Early results give thumbs up to wide base tire use
June 1, 2003
LAVAL, Que. - A presentation on the results of a University of Laval engineering study concludes wide base tires cause less surface damage than duals.But tire manufacturers and carriers will have to w...
WIDE BASE TIRES: Do they cause less damage than duals?
LAVAL, Que. – A presentation on the results of a University of Laval engineering study concludes wide base tires cause less surface damage than duals.
But tire manufacturers and carriers will have to wait for the full report, further deep thinking by Transports Quebec and an industry/government get-together before learning whether the new generation of wide base tires will be granted the same load limits, year-round, as duals.
Manufactures, including Michelin, Bridgestone/Firestone and Continental Tire North America tout the tires as superior alternatives to duals, citing increased comfort and stability, weight savings of about 454 kilograms per truck for a four-axle switch and fuel savings as high as 10 per cent.
The tires are already legal everywhere in the United States at load limits competitive with duals, according to Ralph Beaveridge, director of marketing – truck tires for Michelin North America (Canada) Inc. Existing Canadian regulations, which reflect the additional damage-potential of the old 65 series of large tires, limit the per-axle load when running wide base tires to 9,000 kilograms in Ontario, 8,000 kilograms in Quebec and just 6,000 kilograms per axle in the rest of the country. For inter-provincial carriers then, the load penalty makes running wide base tires uneconomical. The load limits are competitive for U.S.-bound loads, except when spring thaw restrictions are in effect.
Earlier research done at the Virginia Polytechnic Institute and State University showed that the new generation of wide base tire was not more damaging to the road base than duals. The study, says Beaveridge, “essentially shows that there is no significant road damage caused by wide base tires compared to duals. I like to refer to the wide base tire as damage neutral.” Canadian Transport Ministry pavement engineers, however, zeroed in on the absence of data on the tires’ effects on the road surface, this prompting Transports Quebec to commission the University of Laval study.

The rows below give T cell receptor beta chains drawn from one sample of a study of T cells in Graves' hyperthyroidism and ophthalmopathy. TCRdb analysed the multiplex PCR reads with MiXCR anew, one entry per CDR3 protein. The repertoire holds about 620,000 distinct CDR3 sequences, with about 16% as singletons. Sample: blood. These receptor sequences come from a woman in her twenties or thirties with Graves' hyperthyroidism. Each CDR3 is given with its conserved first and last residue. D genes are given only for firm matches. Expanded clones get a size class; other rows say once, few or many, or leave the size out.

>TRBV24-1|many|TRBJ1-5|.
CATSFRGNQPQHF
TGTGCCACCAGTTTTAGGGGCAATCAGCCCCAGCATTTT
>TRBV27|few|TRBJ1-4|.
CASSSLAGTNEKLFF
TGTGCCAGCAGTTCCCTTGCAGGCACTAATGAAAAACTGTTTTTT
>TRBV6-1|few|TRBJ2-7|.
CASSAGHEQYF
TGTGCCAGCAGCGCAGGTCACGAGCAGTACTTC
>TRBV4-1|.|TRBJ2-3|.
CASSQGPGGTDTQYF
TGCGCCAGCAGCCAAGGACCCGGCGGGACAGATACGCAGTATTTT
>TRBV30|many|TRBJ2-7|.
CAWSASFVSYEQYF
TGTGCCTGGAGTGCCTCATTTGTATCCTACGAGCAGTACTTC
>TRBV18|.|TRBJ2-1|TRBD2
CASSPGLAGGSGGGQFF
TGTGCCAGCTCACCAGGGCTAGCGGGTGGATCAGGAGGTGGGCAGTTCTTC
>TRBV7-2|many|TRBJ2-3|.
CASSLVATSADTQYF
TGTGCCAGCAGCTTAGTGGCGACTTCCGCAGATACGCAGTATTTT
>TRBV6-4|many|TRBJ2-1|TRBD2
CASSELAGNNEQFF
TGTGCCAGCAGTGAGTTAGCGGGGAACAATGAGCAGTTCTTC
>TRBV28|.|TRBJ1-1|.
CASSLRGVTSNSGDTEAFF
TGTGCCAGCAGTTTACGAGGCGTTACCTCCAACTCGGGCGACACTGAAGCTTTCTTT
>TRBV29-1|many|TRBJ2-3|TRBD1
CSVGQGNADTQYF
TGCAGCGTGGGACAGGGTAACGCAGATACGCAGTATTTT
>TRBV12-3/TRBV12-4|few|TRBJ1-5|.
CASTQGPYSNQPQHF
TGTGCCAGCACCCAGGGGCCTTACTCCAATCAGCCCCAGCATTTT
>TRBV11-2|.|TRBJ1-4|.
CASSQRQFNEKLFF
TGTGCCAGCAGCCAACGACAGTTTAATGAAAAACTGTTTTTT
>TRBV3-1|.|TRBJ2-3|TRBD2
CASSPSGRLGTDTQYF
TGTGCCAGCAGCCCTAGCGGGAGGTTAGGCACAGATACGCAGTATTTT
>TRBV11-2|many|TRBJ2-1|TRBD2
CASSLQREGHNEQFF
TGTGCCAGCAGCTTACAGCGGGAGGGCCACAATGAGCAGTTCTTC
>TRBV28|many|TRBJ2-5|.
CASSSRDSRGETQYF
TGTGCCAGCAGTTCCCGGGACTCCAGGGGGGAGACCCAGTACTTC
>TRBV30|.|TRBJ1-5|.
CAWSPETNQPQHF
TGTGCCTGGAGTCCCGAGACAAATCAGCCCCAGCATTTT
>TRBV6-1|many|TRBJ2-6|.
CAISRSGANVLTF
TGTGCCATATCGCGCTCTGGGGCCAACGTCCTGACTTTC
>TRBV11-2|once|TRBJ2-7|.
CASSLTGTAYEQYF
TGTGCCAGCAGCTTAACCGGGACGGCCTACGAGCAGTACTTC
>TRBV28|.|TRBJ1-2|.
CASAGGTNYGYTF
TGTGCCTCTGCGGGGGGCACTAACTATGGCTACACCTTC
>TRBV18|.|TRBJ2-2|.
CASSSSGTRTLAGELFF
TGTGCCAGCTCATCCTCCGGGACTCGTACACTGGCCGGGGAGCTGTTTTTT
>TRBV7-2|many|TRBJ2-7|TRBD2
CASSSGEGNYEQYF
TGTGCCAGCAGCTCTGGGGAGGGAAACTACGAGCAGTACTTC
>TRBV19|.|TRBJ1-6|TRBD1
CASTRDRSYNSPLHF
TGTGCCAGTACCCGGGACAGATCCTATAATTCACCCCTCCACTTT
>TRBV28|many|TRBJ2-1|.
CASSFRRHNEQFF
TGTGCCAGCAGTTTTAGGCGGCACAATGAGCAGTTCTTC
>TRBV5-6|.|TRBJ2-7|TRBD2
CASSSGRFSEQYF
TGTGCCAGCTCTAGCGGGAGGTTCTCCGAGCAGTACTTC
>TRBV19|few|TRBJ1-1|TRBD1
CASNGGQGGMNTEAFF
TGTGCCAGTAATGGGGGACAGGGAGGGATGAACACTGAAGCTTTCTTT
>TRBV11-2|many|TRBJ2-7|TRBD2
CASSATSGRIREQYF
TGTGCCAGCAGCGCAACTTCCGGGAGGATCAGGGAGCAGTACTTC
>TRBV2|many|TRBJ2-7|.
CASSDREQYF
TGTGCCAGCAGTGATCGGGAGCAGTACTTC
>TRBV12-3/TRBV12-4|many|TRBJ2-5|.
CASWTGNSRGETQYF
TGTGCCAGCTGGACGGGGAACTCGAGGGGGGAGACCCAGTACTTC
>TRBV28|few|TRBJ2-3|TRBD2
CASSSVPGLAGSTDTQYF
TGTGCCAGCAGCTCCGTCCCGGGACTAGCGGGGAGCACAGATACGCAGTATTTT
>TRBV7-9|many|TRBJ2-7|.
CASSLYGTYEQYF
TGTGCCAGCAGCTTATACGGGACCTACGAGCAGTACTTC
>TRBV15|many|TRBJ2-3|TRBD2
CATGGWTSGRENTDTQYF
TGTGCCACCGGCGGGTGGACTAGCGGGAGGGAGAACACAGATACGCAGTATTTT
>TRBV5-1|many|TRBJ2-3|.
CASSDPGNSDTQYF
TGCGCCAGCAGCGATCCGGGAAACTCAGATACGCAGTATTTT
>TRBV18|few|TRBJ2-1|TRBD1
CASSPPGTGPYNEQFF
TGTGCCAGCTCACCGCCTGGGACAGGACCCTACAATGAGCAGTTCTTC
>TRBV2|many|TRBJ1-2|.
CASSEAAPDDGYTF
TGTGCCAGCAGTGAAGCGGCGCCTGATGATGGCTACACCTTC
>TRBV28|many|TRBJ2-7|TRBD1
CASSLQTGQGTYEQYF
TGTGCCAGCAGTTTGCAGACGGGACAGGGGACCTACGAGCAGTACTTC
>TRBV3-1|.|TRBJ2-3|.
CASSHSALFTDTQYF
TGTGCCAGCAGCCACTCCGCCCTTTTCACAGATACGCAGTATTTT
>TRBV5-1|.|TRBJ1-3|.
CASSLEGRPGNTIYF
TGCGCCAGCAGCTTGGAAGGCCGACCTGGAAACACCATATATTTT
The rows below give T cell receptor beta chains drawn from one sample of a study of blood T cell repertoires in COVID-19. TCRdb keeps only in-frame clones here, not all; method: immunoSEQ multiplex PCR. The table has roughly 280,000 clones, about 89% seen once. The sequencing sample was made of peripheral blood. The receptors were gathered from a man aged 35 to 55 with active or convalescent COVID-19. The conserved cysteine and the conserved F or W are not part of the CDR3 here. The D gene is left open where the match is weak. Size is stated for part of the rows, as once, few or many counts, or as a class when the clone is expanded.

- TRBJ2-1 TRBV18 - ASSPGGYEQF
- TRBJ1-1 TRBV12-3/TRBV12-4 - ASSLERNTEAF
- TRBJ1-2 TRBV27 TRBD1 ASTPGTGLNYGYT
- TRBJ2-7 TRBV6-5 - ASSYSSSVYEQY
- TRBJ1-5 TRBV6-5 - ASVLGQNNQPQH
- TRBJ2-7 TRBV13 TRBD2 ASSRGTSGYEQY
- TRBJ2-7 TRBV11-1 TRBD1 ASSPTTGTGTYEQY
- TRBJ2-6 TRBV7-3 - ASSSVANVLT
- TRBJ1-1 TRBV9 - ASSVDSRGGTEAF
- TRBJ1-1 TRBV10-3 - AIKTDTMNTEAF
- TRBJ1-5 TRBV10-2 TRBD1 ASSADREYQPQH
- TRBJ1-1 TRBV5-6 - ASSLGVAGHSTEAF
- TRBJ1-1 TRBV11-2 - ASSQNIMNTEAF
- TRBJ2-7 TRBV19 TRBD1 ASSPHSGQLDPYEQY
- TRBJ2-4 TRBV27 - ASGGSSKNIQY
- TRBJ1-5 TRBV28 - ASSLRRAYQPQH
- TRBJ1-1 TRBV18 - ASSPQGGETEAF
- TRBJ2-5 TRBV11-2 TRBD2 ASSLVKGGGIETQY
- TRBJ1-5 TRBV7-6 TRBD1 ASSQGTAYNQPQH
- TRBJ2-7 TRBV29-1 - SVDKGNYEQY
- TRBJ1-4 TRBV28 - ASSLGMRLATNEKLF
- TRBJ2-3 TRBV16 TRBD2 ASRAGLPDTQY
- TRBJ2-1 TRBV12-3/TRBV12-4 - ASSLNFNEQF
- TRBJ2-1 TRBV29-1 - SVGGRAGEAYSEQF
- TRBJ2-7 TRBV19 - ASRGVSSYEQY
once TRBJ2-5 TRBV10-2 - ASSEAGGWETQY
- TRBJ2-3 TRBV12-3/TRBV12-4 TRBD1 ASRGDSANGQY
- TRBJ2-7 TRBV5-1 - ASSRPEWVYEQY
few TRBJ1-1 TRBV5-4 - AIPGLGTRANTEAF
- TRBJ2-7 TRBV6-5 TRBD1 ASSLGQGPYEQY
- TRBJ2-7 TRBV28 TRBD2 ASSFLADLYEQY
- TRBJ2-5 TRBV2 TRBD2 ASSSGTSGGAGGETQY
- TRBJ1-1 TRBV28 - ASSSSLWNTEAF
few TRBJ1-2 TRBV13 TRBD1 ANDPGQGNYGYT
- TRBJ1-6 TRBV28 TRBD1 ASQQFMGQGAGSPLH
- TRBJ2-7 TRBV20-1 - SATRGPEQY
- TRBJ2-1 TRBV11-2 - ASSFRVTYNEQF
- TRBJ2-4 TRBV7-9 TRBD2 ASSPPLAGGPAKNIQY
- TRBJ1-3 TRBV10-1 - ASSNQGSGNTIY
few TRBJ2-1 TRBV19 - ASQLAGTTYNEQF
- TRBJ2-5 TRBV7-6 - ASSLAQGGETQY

Results of the University of Laval study, which compared 11R22.5 and 12R22.5 duals against the 385/65R22.5 large and the 455/55R22.5 extra large are months overdue, but a 19-page paper prepared by the researchers states that the 455 tire, a member of the Michelin X-One family, causes less vertical deflection (for discussion purposes this could be thought of as less stress or damage-potential) of the top 25 millimetres than either of the dual tires.
The study would seem to contradict the Virginia Polytechnic study results when it says that the duals cause less roadway base deformation than the extra wide tire.
“Virginia Tech concluded that for pavement damage to become an issue, it has to happen at the level of the substructure, because the road surface is a wearable surface. In warm weather the surface will start rutting at any loads. The rutting doesn’t become a permanent problem until the substructure is damaged,” says Beaveridge.
The full University of Laval report might be issued in May or June, says Gervais Corbin, who is responsible for the weights and dimensions dossier with Transports Quebec.
“We are still waiting for the complete reports. Our experts will study it.”
As soon as the report is issued tire manufacturers, trucking companies, Transports Quebec and the University of Laval researchers will get together and try to reach a consensus on the meaning of the study results, according to Corbin. Other Canadian MoTs will be watching closely for Quebec’s decision.
Meanwhile, as many as 10 Quebec trucking companies, including Transport Gregoire, Cascades, Transport Robert and Trans West, and companies elsewhere in Canada, are using the wide base tires. Some were not the least bit amused that they had to take them off during this year’s spring thaw, says Beaveridge.
One user, Dan Freight in Joliette, has been collecting wear data and driver comments on stability, handling, traction and unusual performance conditions for Michelin and Bridgestone/Firestone.
“So far, we have had a good response from the drivers, who like the handling and performance,” says Brian Rennie, Bridgestone/Firestone’s director of engineering.
Beaveridge, who has been pursuing this issue for more than 18 months, is excited about the University of Laval paper, which he understands as having concluded that, in sum, the tires are no more damaging than duals, regardless of load or tire pressure.
He is also rather frustrated at the reluctance of Canada’s MoTs to accept the tires.
“The government should be jumping for happiness that they can allow these results,” he says.